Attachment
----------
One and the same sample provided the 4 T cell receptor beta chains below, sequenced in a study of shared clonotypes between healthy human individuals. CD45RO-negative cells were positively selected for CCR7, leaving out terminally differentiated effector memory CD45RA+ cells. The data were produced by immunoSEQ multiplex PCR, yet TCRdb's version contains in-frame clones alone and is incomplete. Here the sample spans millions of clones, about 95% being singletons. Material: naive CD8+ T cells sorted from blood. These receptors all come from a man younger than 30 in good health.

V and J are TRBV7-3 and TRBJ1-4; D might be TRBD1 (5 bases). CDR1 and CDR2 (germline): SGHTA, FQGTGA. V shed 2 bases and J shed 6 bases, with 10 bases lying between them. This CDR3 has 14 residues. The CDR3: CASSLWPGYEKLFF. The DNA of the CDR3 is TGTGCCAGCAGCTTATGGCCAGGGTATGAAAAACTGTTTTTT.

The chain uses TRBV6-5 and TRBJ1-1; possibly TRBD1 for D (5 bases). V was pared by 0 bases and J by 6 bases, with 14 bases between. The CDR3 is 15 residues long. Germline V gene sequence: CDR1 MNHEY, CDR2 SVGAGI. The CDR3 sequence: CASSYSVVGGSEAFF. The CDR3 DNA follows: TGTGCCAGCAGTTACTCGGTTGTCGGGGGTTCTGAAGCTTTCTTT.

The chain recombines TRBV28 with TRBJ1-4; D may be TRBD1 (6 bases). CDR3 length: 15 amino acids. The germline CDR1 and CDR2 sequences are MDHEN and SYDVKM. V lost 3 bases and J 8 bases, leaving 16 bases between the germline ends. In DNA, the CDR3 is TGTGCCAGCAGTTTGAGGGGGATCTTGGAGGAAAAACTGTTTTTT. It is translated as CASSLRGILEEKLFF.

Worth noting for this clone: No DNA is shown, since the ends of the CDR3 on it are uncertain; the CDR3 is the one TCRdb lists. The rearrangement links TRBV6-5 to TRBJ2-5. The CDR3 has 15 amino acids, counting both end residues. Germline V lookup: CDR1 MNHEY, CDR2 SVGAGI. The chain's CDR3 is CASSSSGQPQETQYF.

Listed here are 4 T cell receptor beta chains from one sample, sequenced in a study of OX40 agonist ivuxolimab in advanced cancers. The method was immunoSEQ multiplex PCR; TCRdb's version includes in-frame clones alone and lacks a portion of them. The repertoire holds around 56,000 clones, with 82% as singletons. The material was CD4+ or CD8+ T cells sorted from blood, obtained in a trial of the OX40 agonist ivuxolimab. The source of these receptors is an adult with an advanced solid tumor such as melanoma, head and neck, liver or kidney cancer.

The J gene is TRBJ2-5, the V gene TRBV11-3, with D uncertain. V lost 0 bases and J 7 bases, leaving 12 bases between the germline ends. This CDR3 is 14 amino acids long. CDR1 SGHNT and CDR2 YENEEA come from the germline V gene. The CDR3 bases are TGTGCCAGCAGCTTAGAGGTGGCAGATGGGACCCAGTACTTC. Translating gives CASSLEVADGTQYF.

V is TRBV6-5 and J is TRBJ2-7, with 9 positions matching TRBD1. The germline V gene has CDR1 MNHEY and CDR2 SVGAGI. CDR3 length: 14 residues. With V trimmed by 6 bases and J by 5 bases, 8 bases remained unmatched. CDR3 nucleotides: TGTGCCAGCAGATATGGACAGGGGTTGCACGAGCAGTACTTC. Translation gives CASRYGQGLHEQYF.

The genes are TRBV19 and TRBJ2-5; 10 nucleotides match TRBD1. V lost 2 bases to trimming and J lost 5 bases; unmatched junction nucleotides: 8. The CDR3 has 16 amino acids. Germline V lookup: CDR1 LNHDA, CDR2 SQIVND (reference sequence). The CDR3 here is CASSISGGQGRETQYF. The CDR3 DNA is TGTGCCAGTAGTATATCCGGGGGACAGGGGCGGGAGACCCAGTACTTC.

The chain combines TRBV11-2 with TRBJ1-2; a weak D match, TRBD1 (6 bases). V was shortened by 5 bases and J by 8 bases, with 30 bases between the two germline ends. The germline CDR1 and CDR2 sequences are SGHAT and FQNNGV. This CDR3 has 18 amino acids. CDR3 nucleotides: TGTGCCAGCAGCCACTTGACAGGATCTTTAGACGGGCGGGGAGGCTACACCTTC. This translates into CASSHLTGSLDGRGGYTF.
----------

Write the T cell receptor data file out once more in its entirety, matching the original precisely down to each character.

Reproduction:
One and the same sample provided the 4 T cell receptor beta chains below, sequenced in a study of shared clonotypes between healthy human individuals. CD45RO-negative cells were positively selected for CCR7, leaving out terminally differentiated effector memory CD45RA+ cells. The data were produced by immunoSEQ multiplex PCR, yet TCRdb's version contains in-frame clones alone and is incomplete. Here the sample spans millions of clones, about 95% being singletons. Material: naive CD8+ T cells sorted from blood. These receptors all come from a man younger than 30 in good health.

V and J are TRBV7-3 and TRBJ1-4; D might be TRBD1 (5 bases). CDR1 and CDR2 (germline): SGHTA, FQGTGA. V shed 2 bases and J shed 6 bases, with 10 bases lying between them. This CDR3 has 14 residues. The CDR3: CASSLWPGYEKLFF. The DNA of the CDR3 is TGTGCCAGCAGCTTATGGCCAGGGTATGAAAAACTGTTTTTT.

The chain uses TRBV6-5 and TRBJ1-1; possibly TRBD1 for D (5 bases). V was pared by 0 bases and J by 6 bases, with 14 bases between. The CDR3 is 15 residues long. Germline V gene sequence: CDR1 MNHEY, CDR2 SVGAGI. The CDR3 sequence: CASSYSVVGGSEAFF. The CDR3 DNA follows: TGTGCCAGCAGTTACTCGGTTGTCGGGGGTTCTGAAGCTTTCTTT.

The chain recombines TRBV28 with TRBJ1-4; D may be TRBD1 (6 bases). CDR3 length: 15 amino acids. The germline CDR1 and CDR2 sequences are MDHEN and SYDVKM. V lost 3 bases and J 8 bases, leaving 16 bases between the germline ends. In DNA, the CDR3 is TGTGCCAGCAGTTTGAGGGGGATCTTGGAGGAAAAACTGTTTTTT. It is translated as CASSLRGILEEKLFF.

Worth noting for this clone: No DNA is shown, since the ends of the CDR3 on it are uncertain; the CDR3 is the one TCRdb lists. The rearrangement links TRBV6-5 to TRBJ2-5. The CDR3 has 15 amino acids, counting both end residues. Germline V lookup: CDR1 MNHEY, CDR2 SVGAGI. The chain's CDR3 is CASSSSGQPQETQYF.

Listed here are 4 T cell receptor beta chains from one sample, sequenced in a study of OX40 agonist ivuxolimab in advanced cancers. The method was immunoSEQ multiplex PCR; TCRdb's version includes in-frame clones alone and lacks a portion of them. The repertoire holds around 56,000 clones, with 82% as singletons. The material was CD4+ or CD8+ T cells sorted from blood, obtained in a trial of the OX40 agonist ivuxolimab. The source of these receptors is an adult with an advanced solid tumor such as melanoma, head and neck, liver or kidney cancer.

The J gene is TRBJ2-5, the V gene TRBV11-3, with D uncertain. V lost 0 bases and J 7 bases, leaving 12 bases between the germline ends. This CDR3 is 14 amino acids long. CDR1 SGHNT and CDR2 YENEEA come from the germline V gene. The CDR3 bases are TGTGCCAGCAGCTTAGAGGTGGCAGATGGGACCCAGTACTTC. Translating gives CASSLEVADGTQYF.

V is TRBV6-5 and J is TRBJ2-7, with 9 positions matching TRBD1. The germline V gene has CDR1 MNHEY and CDR2 SVGAGI. CDR3 length: 14 residues. With V trimmed by 6 bases and J by 5 bases, 8 bases remained unmatched. CDR3 nucleotides: TGTGCCAGCAGATATGGACAGGGGTTGCACGAGCAGTACTTC. Translation gives CASRYGQGLHEQYF.

The genes are TRBV19 and TRBJ2-5; 10 nucleotides match TRBD1. V lost 2 bases to trimming and J lost 5 bases; unmatched junction nucleotides: 8. The CDR3 has 16 amino acids. Germline V lookup: CDR1 LNHDA, CDR2 SQIVND (reference sequence). The CDR3 here is CASSISGGQGRETQYF. The CDR3 DNA is TGTGCCAGTAGTATATCCGGGGGACAGGGGCGGGAGACCCAGTACTTC.

The chain combines TRBV11-2 with TRBJ1-2; a weak D match, TRBD1 (6 bases). V was shortened by 5 bases and J by 8 bases, with 30 bases between the two germline ends. The germline CDR1 and CDR2 sequences are SGHAT and FQNNGV. This CDR3 has 18 amino acids. CDR3 nucleotides: TGTGCCAGCAGCCACTTGACAGGATCTTTAGACGGGCGGGGAGGCTACACCTTC. This translates into CASSHLTGSLDGRGGYTF.